Once again Warren Buffett has presented a compelling long term view of the growth potential of the US economy. In doing so he draws upon his long lifetime experience to explain that betting against the USA was and remains a foolish investment endeavour –  “For 240 years it’s been a terrible mistake to bet against America, and now is no time to start. America’s golden goose of commerce and innovation will continue to lay more and larger eggs. America’s social security promises will be honoured and perhaps made more generous. And, yes, America’s kids will live far better than their parents did.” 
However, there were notes of caution in his letter as well and one was significant for the insurance sector of the equity market.
“The prolonged period of low interest rates the world is now dealing with also virtually guarantees that earnings on float will steadily decrease for many years to come, thereby exacerbating the profit problems of insurers. It’s a good bet that industry results over the next ten years will fall short of those recorded in the past decade, particularly for those companies that specialise in reinsurance.”
Buffett’s acknowledgement of sustained lower interest rates and the extension of low yields across the maturity curve of the bond market is a reminder as to why equity investment can now only be assessed on a long term basis. Further, it suggests that companies that rely on real positive interest rates to generate a return on equity, will certainly be challenged. Thus, investments in listed insurance companies should be continually reviewed against their intrinsic value with the assumption that their returns will remain challenged and possibly decline.
Buffett comments on the slowing growth trajectory of the US economy, but he explains that the effect of compounding growth and the productivity enhancements of this technology era will ensure that wealth creation will be sustained – but at a slower rate.
The following few sentences, from his introduction, make some telling observations about the last 80 years and the future of the USA.
It’s an election year, and candidates can’t stop speaking about our country’s problems (which, of course, only they can solve). As a result of this negative drumbeat, many Americans now believe that their children will not live as well as they themselves do. That view is dead wrong: The babies being born in America today are the luckiest crop in history. American GDP per capita is now about $56,000. As I mentioned last year that – in real terms – is a staggering six times the amount in 1930, the year I was born, a leap far beyond the wildest dreams of my parents or their contemporaries. U.S. citizens are not intrinsically more intelligent today, nor do they work harder than did Americans in 1930. Rather, they work far more efficiently and thereby produce far more. This all-powerful trend is certain to continue: America’s economic magic remains alive and well.”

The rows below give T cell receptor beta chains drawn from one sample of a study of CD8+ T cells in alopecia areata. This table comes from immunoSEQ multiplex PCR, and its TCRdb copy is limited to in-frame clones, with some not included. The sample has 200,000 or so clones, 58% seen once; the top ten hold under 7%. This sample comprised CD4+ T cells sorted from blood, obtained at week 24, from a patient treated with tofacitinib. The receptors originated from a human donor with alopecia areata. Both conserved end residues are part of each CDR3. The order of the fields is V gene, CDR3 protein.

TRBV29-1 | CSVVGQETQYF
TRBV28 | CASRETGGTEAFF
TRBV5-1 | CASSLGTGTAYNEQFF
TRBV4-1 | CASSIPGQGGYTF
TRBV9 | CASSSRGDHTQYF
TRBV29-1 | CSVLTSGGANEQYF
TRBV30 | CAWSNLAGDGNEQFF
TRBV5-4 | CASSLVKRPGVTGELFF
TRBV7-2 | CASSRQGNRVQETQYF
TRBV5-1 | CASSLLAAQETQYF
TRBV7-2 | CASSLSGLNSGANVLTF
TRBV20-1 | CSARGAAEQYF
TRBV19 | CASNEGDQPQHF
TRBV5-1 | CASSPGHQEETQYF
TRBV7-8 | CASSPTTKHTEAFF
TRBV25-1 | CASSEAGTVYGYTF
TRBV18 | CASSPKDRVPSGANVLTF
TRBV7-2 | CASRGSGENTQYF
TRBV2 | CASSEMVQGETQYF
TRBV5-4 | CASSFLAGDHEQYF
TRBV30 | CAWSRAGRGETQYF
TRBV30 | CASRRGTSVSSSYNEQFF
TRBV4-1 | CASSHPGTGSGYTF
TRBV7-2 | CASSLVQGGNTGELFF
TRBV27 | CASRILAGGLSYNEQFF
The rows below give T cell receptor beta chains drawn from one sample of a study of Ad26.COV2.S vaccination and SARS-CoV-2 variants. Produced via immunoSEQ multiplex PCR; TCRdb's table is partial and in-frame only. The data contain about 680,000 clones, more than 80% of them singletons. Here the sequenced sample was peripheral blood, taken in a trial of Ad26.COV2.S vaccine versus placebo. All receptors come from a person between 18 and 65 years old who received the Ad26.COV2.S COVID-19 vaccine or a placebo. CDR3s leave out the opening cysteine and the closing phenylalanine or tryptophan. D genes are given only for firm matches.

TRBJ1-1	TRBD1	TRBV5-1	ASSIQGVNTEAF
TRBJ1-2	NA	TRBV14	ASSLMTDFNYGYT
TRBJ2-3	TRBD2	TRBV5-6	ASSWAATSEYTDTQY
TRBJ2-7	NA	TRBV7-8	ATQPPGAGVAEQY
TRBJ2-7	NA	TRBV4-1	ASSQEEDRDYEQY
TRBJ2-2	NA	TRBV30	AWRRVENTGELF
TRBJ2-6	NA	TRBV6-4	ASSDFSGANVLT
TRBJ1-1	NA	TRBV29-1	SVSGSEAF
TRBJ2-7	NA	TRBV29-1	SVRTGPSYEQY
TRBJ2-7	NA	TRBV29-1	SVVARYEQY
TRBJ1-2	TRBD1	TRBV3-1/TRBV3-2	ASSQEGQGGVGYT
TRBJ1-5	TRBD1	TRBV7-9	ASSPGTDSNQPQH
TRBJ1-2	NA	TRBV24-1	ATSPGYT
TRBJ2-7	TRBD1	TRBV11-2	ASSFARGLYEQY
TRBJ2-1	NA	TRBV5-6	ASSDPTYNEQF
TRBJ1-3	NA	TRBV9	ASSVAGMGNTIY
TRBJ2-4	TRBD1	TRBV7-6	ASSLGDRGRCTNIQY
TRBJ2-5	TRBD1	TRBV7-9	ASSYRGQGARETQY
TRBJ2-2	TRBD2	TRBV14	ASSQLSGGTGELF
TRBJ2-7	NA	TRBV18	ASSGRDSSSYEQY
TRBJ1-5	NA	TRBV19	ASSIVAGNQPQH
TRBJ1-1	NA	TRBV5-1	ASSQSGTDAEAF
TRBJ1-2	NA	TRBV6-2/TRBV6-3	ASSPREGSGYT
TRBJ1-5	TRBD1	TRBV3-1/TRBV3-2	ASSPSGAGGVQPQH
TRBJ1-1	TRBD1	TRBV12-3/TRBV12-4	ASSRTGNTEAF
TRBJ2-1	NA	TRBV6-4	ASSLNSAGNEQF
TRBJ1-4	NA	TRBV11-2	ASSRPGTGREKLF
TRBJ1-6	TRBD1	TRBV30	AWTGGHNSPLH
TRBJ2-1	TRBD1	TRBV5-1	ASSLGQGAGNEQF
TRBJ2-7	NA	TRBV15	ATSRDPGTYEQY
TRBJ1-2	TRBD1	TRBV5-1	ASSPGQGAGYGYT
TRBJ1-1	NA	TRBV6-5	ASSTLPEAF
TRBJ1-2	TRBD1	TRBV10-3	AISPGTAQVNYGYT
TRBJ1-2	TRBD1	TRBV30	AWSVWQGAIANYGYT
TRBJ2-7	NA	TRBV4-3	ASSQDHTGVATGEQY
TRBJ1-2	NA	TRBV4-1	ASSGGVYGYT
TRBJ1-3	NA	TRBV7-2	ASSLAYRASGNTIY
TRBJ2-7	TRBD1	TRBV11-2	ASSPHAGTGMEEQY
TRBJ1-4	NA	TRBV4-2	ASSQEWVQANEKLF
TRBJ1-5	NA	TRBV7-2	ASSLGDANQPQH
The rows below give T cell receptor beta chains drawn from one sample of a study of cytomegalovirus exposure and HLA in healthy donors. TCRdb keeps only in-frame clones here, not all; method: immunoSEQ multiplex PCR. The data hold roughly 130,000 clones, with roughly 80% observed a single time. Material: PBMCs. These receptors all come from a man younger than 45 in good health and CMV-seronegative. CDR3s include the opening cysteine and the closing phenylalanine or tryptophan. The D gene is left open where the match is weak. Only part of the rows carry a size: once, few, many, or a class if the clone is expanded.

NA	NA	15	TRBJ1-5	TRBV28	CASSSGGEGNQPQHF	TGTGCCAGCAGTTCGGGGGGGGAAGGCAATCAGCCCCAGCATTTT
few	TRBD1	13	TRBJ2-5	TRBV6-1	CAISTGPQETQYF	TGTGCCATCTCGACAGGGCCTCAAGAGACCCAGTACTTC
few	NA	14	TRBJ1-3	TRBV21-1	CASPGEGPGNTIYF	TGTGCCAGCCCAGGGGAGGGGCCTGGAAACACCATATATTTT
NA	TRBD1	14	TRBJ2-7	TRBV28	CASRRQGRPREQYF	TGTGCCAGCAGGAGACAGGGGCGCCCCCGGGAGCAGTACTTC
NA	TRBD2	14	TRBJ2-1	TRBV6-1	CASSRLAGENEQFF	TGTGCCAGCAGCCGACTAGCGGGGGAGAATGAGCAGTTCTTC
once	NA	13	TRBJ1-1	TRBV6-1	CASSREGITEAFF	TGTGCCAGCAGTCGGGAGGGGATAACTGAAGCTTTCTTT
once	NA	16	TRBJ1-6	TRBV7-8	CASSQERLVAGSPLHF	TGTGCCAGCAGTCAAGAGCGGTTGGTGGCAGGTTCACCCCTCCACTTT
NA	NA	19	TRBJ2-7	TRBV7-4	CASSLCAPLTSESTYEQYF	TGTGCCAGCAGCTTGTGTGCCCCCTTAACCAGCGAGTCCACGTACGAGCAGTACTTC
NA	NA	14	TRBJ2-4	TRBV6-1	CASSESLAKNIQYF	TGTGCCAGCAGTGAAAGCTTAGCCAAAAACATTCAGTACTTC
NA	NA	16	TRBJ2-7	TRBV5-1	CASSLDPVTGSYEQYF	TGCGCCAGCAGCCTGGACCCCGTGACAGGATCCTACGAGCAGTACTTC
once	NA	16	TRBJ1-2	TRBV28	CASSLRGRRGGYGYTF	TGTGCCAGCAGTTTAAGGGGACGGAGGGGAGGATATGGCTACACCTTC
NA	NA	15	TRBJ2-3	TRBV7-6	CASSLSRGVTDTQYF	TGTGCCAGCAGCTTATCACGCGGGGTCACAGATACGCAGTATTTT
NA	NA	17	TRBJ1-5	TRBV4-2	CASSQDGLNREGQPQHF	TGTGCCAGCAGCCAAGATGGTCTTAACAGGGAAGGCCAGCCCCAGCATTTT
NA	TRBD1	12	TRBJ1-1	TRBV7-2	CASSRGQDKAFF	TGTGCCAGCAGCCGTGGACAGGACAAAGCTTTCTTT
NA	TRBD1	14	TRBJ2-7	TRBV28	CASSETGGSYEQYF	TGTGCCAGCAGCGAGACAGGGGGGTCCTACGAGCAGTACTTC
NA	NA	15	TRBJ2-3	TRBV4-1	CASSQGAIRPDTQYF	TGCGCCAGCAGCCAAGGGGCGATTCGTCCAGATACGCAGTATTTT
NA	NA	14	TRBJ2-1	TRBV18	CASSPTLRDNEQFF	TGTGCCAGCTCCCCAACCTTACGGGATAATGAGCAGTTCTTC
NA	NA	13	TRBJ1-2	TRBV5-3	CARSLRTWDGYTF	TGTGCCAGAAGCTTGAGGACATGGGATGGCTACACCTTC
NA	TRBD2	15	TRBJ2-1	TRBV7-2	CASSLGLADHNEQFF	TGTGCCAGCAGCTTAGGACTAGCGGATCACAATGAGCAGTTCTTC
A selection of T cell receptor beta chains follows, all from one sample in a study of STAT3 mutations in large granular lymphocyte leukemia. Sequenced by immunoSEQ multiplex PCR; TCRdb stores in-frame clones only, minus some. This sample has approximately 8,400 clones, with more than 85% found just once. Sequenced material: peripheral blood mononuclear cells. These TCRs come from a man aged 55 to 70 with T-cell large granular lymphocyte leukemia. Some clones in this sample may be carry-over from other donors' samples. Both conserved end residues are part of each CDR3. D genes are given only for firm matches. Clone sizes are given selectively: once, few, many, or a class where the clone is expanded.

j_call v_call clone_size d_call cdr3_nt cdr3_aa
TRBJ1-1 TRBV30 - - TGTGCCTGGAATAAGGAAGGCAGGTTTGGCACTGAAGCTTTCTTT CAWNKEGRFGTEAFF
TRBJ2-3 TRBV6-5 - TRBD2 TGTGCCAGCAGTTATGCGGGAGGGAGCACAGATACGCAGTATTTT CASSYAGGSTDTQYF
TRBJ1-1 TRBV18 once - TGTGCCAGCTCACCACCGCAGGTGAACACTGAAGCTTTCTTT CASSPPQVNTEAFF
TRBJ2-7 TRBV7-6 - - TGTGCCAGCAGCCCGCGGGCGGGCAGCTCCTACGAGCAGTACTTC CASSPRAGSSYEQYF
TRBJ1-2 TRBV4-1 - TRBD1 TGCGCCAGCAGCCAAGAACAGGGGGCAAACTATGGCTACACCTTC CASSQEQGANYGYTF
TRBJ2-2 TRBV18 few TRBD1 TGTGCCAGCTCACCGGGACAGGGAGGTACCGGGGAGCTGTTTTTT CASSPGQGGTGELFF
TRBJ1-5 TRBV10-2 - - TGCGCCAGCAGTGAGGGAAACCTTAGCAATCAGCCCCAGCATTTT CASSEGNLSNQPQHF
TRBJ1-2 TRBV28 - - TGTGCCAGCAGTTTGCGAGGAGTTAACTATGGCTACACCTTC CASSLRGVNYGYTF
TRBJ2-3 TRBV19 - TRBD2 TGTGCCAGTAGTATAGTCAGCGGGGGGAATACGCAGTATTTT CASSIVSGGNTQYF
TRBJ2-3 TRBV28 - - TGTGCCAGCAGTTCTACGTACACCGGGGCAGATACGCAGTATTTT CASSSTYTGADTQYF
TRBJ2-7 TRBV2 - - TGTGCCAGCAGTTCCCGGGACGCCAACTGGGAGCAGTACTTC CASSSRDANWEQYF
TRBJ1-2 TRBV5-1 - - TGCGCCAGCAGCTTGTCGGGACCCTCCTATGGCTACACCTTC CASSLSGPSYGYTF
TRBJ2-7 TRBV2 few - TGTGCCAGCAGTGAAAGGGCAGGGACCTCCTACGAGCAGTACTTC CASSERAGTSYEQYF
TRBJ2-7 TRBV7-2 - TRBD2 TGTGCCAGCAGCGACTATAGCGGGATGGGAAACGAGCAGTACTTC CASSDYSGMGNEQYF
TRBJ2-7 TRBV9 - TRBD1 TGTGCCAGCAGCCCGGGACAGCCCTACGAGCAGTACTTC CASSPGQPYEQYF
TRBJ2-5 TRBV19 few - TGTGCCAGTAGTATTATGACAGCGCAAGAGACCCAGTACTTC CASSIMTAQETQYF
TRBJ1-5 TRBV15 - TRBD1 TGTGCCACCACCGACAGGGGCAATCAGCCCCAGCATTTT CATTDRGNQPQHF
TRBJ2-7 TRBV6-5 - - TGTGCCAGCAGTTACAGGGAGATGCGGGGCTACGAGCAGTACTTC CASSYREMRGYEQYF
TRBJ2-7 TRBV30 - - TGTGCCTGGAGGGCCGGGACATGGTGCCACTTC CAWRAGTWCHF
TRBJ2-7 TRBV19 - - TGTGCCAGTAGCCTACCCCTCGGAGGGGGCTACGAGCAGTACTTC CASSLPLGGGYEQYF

Today’s politicians need not shed tears for tomorrow’s children. Indeed, most of today’s children are doing well. All families in my upper middle-class neighbourhood regularly enjoy a living standard better than that achieved by John D. Rockefeller Sr. at the time of my birth. His unparalleled fortune couldn’t buy what we now take for granted, whether the field is – to name just a few – transportation, entertainment, communication or medical services. Rockefeller certainly had power and fame; he could not, however, live as well as my neighbours now do. Though the pie to be shared by the next generation will be far larger than today’s, how it will be divided will remain fiercely contentious. Just as is now the case, there will be struggles for the increased output of goods and services between those people in their productive years and retirees, between the healthy and the infirm, between the inheritors and the Horatio Algers, between investors and workers and, in particular, between those with talents that are valued highly by the marketplace and the equally decent hard-working Americans who lack the skills the market prizes. Clashes of that sort have forever been with us – and will forever continue. Congress will be the battlefield; money and votes will be the weapons. Lobbying will remain a growth industry.”
Figure 1. Either Donald or Hillary will be the next POTUS
Figure 1. Either Donald or Hillary will be the next POTUS
Photo. Donald Trump, Hillary Clinton
Overall Buffett remains upbeat on the US economy although he acknowledges, if only in passing, that the distribution of wealth across the population is not fair.
In our view it is the distribution of wealth that is now dragging down the growth trajectory of the US. While we agree that the US economy will sustain real growth, we do not believe that this currently makes the US stock market compelling value. Indeed, the next quarter’s financial results from S&P 500 companies will be telling. The December quarter results revealed negative moves in earnings across the index. Should this be repeated in the March quarter, then it would represent a significant flattening of earnings in the face of historically high PERs.
As Buffett has often stated – price and value periodically disconnect. The time to aggressively buy is when the disconnection is in the investor’s favour and that is when price is well below value. Notably Buffett did not claim that he was seeing immense value in the US market today, and that is support for the contention that investors should be patient in this volatile period.